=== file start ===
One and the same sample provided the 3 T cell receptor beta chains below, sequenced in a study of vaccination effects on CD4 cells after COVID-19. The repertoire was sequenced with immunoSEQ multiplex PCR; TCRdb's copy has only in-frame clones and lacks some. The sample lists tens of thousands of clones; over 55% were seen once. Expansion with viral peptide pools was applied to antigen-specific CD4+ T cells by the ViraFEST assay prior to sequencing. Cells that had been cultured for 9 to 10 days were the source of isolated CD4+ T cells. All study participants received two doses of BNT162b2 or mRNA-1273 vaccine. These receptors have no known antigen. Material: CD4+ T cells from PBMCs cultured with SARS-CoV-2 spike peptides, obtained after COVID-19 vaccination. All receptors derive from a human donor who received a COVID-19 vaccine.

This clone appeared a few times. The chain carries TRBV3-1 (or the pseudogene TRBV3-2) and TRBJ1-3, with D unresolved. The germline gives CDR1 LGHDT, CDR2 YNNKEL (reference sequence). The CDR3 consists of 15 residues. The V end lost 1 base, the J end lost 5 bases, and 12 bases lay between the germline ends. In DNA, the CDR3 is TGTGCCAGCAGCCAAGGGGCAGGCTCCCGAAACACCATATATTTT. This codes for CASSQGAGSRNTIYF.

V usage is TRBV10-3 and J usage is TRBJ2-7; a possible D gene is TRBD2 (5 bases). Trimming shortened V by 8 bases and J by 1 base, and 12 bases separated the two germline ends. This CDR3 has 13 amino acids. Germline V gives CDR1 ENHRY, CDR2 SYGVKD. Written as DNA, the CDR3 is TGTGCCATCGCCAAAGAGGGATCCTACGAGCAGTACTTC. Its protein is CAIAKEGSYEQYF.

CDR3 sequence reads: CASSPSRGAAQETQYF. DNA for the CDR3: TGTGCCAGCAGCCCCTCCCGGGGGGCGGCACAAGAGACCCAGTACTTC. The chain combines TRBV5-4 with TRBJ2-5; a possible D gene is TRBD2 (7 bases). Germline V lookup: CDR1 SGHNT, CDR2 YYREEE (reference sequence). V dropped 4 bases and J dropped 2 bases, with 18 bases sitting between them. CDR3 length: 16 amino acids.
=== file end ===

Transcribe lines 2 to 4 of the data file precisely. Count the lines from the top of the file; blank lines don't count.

This clone appeared a few times. The chain carries TRBV3-1 (or the pseudogene TRBV3-2) and TRBJ1-3, with D unresolved. The germline gives CDR1 LGHDT, CDR2 YNNKEL (reference sequence). The CDR3 consists of 15 residues. The V end lost 1 base, the J end lost 5 bases, and 12 bases lay between the germline ends. In DNA, the CDR3 is TGTGCCAGCAGCCAAGGGGCAGGCTCCCGAAACACCATATATTTT. This codes for CASSQGAGSRNTIYF.

V usage is TRBV10-3 and J usage is TRBJ2-7; a possible D gene is TRBD2 (5 bases). Trimming shortened V by 8 bases and J by 1 base, and 12 bases separated the two germline ends. This CDR3 has 13 amino acids. Germline V gives CDR1 ENHRY, CDR2 SYGVKD. Written as DNA, the CDR3 is TGTGCCATCGCCAAAGAGGGATCCTACGAGCAGTACTTC. Its protein is CAIAKEGSYEQYF.

CDR3 sequence reads: CASSPSRGAAQETQYF. DNA for the CDR3: TGTGCCAGCAGCCCCTCCCGGGGGGCGGCACAAGAGACCCAGTACTTC. The chain combines TRBV5-4 with TRBJ2-5; a possible D gene is TRBD2 (7 bases). Germline V lookup: CDR1 SGHNT, CDR2 YYREEE (reference sequence). V dropped 4 bases and J dropped 2 bases, with 18 bases sitting between them. CDR3 length: 16 amino acids.